Honestly, it’s not hard to fit a kitchen. After all, they come with building instructions! If you’ve ever made flat-pack furniture, you’ll easily be able to build the frames and add the doors. Sure, it takes time – after the fourth set of kitchen drawers, I was getting rather tired, but that’s because it was 10pm and we’d already built and hung the wall units and fitted the under-sink cupboard.

If I can do it, anyone can – and you’ll save big on the cost of your kitchen if you build it yourself.

What you DO need to spend on…

It’s important to make sure that the electrics are correct in the kitchen, as you’ll often have multiple appliances going at the same time and you want to make sure that the electrical supply can handle that. We already had a few sockets around the room but running power leads to them would be messy, with plugs and wires everywhere.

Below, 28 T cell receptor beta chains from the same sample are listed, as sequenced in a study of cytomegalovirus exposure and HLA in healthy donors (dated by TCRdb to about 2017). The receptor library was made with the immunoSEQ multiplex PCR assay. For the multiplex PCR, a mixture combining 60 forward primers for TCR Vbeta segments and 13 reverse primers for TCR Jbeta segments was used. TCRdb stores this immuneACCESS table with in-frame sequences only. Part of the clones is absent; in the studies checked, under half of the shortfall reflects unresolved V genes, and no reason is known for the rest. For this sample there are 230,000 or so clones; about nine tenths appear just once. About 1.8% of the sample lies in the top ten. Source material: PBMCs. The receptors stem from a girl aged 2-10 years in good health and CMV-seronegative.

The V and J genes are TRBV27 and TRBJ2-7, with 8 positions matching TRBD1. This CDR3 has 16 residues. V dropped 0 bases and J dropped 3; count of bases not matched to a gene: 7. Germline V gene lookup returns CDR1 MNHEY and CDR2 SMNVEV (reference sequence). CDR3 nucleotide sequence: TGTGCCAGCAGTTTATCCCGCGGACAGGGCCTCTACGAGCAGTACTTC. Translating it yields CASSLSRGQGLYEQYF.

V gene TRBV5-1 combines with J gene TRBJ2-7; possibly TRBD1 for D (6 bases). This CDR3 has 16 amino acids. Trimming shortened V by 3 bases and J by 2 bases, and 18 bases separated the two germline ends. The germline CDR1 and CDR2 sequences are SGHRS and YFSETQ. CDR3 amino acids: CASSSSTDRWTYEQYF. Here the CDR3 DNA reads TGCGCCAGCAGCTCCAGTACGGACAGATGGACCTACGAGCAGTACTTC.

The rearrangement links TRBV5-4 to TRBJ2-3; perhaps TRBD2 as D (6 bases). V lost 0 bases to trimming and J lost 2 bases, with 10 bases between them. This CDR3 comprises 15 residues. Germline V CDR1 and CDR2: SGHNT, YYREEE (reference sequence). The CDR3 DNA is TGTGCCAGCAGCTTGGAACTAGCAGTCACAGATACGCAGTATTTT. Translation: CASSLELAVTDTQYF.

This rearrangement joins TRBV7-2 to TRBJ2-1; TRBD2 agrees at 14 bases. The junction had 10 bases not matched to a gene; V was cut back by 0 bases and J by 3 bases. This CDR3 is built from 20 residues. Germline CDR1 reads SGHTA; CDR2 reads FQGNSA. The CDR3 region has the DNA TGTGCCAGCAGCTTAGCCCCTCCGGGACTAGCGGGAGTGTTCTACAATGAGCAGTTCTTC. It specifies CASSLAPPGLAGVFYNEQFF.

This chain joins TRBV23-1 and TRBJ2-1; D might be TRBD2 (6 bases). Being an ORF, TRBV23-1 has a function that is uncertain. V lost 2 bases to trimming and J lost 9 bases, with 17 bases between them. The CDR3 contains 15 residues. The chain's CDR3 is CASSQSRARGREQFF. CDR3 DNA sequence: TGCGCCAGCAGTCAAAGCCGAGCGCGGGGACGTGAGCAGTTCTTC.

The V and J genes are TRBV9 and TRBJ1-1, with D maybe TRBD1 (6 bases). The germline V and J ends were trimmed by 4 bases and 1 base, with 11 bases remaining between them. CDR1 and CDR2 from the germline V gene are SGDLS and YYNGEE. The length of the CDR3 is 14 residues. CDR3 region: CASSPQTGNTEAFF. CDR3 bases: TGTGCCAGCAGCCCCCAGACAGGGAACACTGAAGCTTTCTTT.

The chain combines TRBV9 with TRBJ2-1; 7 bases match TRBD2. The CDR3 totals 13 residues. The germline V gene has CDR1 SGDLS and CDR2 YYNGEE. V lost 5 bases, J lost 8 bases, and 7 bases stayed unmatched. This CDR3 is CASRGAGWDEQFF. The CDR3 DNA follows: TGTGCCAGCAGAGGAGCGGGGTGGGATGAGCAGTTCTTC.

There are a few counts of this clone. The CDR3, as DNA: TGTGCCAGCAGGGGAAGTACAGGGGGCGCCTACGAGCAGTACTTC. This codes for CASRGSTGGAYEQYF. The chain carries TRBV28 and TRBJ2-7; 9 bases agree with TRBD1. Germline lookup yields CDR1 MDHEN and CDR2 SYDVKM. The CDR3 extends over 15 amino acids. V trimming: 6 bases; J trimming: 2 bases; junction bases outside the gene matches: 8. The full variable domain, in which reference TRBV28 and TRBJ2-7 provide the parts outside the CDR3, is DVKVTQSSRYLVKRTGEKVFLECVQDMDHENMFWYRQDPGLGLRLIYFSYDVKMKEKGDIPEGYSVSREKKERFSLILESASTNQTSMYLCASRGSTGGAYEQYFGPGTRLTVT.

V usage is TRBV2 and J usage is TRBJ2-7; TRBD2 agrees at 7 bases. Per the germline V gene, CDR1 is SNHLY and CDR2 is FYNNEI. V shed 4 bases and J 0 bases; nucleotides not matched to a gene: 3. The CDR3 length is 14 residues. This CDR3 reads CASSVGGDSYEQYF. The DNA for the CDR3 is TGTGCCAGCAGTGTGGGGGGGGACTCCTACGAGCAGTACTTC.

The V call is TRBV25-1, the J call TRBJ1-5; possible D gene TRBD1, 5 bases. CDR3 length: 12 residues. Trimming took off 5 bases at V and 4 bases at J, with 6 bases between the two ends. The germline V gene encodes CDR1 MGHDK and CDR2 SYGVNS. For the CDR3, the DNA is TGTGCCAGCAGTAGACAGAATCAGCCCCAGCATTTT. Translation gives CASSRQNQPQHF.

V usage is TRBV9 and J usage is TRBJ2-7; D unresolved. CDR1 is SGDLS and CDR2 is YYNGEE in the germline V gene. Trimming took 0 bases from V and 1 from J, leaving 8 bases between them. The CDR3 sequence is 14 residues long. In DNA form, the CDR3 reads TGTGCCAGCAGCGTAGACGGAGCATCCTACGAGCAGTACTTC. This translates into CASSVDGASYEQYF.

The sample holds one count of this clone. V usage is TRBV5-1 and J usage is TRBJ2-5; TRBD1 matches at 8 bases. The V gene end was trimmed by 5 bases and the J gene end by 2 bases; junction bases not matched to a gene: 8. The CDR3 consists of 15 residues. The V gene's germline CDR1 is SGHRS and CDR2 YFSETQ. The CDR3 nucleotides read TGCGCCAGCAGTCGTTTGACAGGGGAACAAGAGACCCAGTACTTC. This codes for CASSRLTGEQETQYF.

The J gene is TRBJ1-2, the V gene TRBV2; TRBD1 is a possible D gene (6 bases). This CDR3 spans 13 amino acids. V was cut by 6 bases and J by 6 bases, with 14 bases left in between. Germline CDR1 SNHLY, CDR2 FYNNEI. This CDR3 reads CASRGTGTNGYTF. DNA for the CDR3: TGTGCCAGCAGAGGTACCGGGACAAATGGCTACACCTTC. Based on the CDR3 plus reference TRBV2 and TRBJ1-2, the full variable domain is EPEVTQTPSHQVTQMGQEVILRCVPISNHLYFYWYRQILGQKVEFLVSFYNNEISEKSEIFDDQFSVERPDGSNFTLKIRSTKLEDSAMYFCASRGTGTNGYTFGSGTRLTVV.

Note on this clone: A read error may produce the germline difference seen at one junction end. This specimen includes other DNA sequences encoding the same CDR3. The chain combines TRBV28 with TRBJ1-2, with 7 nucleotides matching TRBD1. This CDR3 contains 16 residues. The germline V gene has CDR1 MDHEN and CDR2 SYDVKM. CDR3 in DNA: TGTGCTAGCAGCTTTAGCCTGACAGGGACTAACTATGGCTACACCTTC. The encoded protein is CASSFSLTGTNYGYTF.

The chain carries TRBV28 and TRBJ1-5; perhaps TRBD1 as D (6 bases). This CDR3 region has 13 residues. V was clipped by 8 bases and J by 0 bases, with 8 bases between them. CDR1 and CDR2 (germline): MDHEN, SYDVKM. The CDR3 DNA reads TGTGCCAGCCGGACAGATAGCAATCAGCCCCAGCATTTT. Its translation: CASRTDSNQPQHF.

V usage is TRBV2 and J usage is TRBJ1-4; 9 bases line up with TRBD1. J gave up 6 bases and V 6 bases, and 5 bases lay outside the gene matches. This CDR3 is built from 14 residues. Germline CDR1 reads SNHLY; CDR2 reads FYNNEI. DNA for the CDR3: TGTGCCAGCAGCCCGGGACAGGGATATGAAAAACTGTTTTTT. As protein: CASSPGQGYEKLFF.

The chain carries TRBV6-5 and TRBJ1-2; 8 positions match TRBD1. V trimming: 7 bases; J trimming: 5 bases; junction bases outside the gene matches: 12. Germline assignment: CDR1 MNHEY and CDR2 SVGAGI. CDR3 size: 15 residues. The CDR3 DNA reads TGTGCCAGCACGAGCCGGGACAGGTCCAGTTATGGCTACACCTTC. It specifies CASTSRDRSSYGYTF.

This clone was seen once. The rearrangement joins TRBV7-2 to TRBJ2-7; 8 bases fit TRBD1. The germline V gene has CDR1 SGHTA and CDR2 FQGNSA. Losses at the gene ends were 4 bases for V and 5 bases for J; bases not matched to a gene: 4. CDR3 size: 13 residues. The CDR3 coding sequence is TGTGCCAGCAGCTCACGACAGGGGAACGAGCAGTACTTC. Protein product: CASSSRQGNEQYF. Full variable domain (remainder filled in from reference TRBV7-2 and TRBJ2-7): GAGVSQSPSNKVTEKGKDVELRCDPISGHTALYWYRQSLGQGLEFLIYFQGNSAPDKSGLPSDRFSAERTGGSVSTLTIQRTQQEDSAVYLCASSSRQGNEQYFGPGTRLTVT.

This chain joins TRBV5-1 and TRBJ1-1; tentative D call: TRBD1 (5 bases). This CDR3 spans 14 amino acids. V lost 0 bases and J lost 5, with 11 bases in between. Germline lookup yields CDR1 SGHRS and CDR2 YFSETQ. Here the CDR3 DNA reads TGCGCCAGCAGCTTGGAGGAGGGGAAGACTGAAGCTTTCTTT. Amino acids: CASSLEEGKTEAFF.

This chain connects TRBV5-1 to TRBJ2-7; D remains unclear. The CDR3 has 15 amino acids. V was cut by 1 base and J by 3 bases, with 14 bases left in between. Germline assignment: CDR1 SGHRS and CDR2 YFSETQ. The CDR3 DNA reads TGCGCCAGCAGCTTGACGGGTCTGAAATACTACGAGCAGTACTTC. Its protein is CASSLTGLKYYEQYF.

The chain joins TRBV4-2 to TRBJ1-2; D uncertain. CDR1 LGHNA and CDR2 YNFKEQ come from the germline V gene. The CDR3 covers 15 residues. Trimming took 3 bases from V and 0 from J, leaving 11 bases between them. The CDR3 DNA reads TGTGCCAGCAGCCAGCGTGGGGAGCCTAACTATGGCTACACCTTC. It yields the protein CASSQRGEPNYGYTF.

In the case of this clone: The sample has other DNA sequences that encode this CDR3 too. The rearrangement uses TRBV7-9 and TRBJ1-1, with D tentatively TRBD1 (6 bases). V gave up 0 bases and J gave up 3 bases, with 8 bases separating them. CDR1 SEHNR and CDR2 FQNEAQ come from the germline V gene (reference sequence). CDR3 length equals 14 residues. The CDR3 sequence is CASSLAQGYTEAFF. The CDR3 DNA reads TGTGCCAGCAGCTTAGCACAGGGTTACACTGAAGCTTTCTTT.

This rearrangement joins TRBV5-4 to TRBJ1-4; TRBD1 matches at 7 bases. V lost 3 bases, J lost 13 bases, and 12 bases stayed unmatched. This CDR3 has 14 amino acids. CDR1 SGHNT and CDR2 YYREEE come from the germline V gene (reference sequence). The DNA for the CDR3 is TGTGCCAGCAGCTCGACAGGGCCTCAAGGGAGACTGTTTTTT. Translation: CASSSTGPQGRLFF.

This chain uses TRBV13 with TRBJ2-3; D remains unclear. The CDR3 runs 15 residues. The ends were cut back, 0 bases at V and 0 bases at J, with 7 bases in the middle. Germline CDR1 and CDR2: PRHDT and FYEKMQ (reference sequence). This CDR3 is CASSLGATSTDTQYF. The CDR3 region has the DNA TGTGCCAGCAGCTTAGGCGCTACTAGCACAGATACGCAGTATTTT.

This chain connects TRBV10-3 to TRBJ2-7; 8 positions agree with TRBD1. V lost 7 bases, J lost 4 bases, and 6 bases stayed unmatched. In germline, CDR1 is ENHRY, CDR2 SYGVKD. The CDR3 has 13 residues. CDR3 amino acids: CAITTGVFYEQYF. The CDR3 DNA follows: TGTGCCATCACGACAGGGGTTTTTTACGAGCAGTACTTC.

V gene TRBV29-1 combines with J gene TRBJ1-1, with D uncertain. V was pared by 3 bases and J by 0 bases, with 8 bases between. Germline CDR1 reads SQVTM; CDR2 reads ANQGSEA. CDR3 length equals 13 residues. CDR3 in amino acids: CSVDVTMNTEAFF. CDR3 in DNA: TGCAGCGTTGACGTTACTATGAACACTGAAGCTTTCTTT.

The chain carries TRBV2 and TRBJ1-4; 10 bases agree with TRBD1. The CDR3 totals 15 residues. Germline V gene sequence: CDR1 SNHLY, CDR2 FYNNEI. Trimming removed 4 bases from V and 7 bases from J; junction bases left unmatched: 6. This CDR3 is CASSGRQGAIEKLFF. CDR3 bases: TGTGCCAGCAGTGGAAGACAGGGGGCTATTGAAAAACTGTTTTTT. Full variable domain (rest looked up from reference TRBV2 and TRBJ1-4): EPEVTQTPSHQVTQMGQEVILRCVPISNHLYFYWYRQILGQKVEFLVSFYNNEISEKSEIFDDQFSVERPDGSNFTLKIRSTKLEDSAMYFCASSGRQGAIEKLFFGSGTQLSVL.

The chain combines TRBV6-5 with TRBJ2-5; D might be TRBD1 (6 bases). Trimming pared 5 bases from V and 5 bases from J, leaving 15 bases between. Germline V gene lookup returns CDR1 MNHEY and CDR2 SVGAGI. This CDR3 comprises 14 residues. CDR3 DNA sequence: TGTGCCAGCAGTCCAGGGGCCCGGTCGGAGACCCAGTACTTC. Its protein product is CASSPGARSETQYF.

So, we got an extra ring of sockets fitted that were positioned in the correct places to power the dishwasher, washing machine, extractor and fridge. We even asked the electrician to add extra sockets in convenient locations for the microwave and coffee machine so that we could position them where we wanted then rather than the old sockets dictating the position.

Plumbing is also a key thing to get right, although I think of it as just a big version of a toy K’Nex building set – the pieces can be just pushed together, tightened up and technically should work. Even so, you don’t want leaks inside your new cupboards or creating a pool of water under your washing machine.